Striving for their own country: the Karen of Burma
Not everyone was swept up in the nationalist fervour inflaming much of Asia in 1945. Indigenous minorities were especially ambivalent in their responses. For them, ‘national liberation’ could mean exchanging an often privileged (but subservient) autonomy under the colonial order for citizenship of an independent ‘nation’ dominated by the ethnic majority and its culture.
Few minorities acted as if self-determination could also be for them. The Karen people of Burma were an exception, however, and in 1945 they began a struggle for self-determination that later shook the foundations of independent Burma and triggered what proved to be the world’s longest civil war.
The Karen saw themselves as one of Burma’s original people, arriving there long before the majority Burmans. Sometimes treated harshly under the ancient Burmese monarchy, many Karen gave military aid to the British during their annexation of Burma and later in its suppression of anti-colonial rebellions. Especially from 1922, they (like many ethnic minorities) enjoyed relative autonomy and were disproportionately represented in the colonial army and police. Along with other ethnic minorities like the Kachin, Chin and Naga, they rallied to the Allied cause following the Japanese invasion of Burma in 1942 and installation of a puppet Burmese state. Many Karen were subsequently killed or displaced by the Japanese and their allies, the Burmese nationalist army led by Aung San. Karen levies were instrumental in defeating the Japanese, played a major role during the British advance on Rangoon and after that killed a large number of Japanese soldiers trying to pull out of Burma in July 1945.
In the meantime, Aung San’s army had changed sides and now his Burman-dominated Anti-Fascist People’s Freedom League claimed the fruits of victory. From the fall of Rangoon onwards, it was the AFPFL’s vision of a united, independent Burma that was foremost in discussions. Hence, while Karen organizations stood under the AFPFL umbrella – indeed a future Karen leader took part in the crucial AFPFL meeting in August and attended the Kandy conference in September – Karen voices were rarely listened to in the general nationalist clamour.
Their experiences during the war and now afterwards thus united the Karen in a feeling of being victims of Burman domination and aggression. In a mass meeting held in June–July, Karen nationalists worried that the culture and identity of Burma’s ethnic minorities were threatened unless the colonial government intervened and secured some kind of autonomy and protection. However, with the great defender of the Empire, Winston Churchill, losing the British general election in July and the new Labour government apparently favourable to a ‘handing over Burma’, the Karen would need to look after themselves.
A second mass meeting, held in Rangoon on 1–3 October, aimed to address these concerns. Though initiated by the umbrella Karen Central Organisation, attendees were from the Christian-led Karen National Association, the (Buddhist) Burma Karen National Association and the newly formed socialist Karen Youth Organization. Apart from their organizational differences, attendees reflected the huge diversity and geographical dispersal of the Karen people – from Rangoon and the Irrawaddy delta in the west to the mountainous border regions in the east and south. Internal differences were to dog this conference and other Karen attempts to secure their future.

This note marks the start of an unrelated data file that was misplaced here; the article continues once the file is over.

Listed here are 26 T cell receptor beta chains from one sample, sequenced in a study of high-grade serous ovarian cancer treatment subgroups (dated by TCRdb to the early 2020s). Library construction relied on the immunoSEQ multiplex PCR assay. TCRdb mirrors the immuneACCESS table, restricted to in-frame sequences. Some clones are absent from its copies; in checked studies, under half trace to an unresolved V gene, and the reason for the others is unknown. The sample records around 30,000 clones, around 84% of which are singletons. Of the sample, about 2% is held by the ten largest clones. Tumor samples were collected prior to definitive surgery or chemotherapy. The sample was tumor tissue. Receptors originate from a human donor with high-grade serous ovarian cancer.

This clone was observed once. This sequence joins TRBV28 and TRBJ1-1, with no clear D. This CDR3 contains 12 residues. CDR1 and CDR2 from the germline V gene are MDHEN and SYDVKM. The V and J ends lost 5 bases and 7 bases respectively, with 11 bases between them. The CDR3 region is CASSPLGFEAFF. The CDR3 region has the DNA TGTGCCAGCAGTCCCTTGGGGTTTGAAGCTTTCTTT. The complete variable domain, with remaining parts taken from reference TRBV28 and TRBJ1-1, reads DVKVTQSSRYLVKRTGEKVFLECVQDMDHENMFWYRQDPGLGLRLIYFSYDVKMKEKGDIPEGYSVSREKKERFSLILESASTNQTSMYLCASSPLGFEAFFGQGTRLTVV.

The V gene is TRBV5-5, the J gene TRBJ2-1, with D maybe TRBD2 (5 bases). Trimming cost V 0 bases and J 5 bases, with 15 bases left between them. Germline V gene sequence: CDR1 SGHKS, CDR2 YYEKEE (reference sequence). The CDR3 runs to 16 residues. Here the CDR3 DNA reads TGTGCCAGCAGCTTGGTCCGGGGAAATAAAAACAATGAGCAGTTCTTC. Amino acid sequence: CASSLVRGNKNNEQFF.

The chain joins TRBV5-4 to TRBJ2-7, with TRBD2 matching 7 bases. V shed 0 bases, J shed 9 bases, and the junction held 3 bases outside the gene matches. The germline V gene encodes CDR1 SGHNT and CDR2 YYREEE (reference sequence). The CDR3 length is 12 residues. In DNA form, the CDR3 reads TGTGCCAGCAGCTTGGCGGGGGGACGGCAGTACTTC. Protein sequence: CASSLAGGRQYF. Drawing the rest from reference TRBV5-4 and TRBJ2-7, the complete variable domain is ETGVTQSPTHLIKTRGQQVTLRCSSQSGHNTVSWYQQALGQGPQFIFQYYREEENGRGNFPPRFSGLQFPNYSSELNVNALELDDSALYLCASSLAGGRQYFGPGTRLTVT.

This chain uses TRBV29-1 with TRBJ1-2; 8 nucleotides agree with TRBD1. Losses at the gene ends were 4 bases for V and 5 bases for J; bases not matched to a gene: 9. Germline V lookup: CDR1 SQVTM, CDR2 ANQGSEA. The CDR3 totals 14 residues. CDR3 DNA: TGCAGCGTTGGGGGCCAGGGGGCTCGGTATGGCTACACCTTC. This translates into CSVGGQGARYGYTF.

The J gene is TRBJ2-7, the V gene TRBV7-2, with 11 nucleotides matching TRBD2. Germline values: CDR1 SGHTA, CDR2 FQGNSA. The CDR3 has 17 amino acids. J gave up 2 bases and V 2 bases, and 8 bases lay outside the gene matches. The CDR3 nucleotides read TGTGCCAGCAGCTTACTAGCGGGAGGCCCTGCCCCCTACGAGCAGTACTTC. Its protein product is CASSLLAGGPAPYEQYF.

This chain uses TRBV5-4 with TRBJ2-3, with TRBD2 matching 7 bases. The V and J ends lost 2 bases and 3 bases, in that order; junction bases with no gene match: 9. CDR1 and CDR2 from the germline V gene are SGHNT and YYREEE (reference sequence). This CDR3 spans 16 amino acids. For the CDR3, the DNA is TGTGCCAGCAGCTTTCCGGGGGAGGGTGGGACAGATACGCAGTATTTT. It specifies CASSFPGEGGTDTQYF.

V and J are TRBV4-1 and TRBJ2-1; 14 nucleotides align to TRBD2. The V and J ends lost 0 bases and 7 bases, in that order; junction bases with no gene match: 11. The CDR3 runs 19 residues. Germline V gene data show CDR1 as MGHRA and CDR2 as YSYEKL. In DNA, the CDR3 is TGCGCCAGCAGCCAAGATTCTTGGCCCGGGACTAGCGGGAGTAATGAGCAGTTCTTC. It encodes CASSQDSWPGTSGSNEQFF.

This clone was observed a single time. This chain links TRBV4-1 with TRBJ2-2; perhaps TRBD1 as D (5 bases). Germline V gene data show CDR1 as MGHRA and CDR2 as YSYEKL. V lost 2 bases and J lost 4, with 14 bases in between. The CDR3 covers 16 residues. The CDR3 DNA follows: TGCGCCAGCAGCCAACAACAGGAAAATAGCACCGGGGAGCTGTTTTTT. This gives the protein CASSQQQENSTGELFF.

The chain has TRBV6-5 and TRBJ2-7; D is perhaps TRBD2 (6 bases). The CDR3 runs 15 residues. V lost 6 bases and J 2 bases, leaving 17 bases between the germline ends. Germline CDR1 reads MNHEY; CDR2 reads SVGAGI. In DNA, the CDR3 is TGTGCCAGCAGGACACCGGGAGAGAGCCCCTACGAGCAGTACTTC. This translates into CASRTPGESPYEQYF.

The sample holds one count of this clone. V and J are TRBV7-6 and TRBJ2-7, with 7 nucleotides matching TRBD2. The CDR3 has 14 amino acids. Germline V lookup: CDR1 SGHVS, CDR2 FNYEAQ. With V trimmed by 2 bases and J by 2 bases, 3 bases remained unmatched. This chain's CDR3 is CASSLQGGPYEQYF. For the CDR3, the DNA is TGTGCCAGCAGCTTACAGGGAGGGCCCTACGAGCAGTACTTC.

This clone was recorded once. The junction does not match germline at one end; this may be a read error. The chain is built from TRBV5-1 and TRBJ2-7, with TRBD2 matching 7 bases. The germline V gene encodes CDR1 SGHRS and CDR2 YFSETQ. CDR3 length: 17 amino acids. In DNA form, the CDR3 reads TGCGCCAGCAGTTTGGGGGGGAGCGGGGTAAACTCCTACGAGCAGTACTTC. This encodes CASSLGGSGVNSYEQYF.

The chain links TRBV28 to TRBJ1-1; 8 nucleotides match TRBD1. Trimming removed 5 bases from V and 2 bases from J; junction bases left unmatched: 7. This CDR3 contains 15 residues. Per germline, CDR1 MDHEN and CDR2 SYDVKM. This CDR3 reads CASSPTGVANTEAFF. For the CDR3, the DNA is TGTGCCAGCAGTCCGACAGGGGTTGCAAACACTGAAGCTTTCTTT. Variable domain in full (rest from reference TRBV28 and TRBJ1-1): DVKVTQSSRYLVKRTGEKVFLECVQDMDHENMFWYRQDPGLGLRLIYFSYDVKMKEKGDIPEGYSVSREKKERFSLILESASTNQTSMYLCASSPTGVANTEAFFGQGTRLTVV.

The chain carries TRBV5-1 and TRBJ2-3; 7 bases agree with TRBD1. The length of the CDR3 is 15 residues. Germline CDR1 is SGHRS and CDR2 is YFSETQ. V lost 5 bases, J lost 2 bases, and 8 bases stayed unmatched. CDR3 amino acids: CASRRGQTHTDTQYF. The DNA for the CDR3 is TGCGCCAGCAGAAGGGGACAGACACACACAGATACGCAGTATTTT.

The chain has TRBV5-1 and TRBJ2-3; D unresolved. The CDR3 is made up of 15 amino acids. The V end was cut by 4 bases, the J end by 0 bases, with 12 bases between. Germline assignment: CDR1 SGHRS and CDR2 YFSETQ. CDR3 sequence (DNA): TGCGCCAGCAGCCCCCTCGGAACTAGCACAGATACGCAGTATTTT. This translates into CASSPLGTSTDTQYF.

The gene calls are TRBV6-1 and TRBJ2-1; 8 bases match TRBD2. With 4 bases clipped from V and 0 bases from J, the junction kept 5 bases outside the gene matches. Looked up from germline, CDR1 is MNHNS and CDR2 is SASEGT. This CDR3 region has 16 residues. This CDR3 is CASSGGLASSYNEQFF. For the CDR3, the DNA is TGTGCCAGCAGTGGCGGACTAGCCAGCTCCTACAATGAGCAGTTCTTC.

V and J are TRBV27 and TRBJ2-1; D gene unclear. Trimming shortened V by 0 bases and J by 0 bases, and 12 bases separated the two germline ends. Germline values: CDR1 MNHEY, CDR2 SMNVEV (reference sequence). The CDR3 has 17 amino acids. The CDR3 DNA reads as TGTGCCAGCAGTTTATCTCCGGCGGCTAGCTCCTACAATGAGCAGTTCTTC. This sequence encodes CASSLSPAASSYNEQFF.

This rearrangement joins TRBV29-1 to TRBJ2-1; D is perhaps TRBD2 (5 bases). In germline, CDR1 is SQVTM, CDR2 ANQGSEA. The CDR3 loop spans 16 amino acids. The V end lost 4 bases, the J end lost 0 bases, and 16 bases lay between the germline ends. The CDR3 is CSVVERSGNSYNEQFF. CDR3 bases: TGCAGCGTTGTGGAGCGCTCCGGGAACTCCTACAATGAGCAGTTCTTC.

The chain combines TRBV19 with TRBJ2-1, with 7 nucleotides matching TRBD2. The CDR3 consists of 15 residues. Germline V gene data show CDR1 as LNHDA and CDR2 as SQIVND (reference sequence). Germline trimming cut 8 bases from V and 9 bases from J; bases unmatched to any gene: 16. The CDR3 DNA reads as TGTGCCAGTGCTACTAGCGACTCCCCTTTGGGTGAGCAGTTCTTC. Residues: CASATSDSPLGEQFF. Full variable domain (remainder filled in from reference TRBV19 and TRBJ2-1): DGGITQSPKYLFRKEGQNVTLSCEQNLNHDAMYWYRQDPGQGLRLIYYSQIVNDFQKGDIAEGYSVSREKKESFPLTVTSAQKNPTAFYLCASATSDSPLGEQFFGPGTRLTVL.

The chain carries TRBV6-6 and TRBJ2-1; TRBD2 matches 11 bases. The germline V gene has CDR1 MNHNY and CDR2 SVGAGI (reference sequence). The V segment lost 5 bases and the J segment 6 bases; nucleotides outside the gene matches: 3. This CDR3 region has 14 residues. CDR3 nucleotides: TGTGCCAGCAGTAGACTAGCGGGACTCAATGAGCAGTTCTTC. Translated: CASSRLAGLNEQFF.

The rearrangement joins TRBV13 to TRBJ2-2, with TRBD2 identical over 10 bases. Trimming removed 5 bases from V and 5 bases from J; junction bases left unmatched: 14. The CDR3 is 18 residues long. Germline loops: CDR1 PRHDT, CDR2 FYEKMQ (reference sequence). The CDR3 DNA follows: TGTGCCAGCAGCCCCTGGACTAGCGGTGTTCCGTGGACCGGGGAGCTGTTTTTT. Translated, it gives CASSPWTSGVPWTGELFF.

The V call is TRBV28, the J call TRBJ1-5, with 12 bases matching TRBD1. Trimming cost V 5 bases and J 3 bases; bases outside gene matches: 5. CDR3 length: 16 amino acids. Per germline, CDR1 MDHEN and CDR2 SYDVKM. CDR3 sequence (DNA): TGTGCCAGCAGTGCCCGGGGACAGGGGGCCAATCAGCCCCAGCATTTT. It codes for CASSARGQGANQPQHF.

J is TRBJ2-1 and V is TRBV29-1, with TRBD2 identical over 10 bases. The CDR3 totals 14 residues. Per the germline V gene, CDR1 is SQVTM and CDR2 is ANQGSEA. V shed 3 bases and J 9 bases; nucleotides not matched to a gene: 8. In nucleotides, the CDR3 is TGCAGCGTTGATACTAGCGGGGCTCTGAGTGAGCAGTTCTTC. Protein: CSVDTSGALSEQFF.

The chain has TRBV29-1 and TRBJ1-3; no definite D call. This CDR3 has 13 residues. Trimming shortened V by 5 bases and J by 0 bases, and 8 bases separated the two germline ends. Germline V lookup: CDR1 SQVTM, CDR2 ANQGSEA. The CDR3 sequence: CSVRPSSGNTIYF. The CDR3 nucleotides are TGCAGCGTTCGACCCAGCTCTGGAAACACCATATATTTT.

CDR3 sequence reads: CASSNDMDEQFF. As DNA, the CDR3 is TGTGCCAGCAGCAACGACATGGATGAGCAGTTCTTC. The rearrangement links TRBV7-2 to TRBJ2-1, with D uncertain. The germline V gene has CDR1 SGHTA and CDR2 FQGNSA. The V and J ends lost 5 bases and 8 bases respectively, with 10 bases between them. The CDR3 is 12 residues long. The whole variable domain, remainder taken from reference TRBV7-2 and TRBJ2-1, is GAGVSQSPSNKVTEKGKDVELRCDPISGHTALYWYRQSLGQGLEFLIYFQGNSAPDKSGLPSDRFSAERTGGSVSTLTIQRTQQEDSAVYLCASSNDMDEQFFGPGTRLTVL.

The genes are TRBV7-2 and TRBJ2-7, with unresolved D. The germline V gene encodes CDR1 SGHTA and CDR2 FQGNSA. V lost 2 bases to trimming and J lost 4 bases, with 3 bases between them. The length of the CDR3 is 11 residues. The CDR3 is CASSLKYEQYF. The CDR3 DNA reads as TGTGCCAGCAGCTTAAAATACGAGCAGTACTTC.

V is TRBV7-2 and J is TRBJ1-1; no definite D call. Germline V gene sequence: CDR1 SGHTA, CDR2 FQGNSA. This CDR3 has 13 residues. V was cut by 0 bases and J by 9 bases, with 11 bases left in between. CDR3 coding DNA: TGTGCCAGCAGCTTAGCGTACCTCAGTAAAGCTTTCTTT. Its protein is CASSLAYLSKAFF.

On 26 September, before the meeting, a ‘Humble Memorial of the Karens of Burma to His Britannic Majesty’s Secretary of State for Burma’ was published. This outlined a future Karen state covering a huge area, not only much of the eastern part of Burma south of the Shan States but also adjacent districts in Thailand from Chiang Mai to Mae Sot where many Karen lived. Called the United Frontier Karen State, it was envisaged this Karen state would be administered by the Karen under a British governor and be a member of the British Commonwealth. The memorial had no objections to an independent Burma, however; in due course the Karen state might even join a federation of Burma. The idea of a federation thus existed long before the famous Panglong meetings in 1946–47.
The memorial caused consternation among the Burmans (also the Mon, whose core area was enclosed in the proposal) and the British, who considered its claims for a state to be ‘absurd’. They also noticed that the delta Karen – the most advanced – were surprisingly not included in the proposal. In response, the meeting appointed a four-man deputation to argue for the memorial in London. The decision split the KCO, however, being opposed by the BKNA and KYO who wanted to negotiate with the AFPFL. Here were the roots of the split in 1947–48 when the younger, militant Karen leaders boycotted elections and prepared the Karen ‘revolution’ while a ‘union’ group opted for a state within independent Burma.
A key Karen leader after the war, Saw Ba U Gyi was part of the ‘Goodwill Mission’ that travelled to London in 1946 with high hopes of securing Karen independence but returned with nothing. The first president of the Karen National Union on its formation in 1947, he was killed in 1950 during the Karen revolt.
Karen woman in a later decade (NICOLAS ASFOURI/AFP/Getty Images)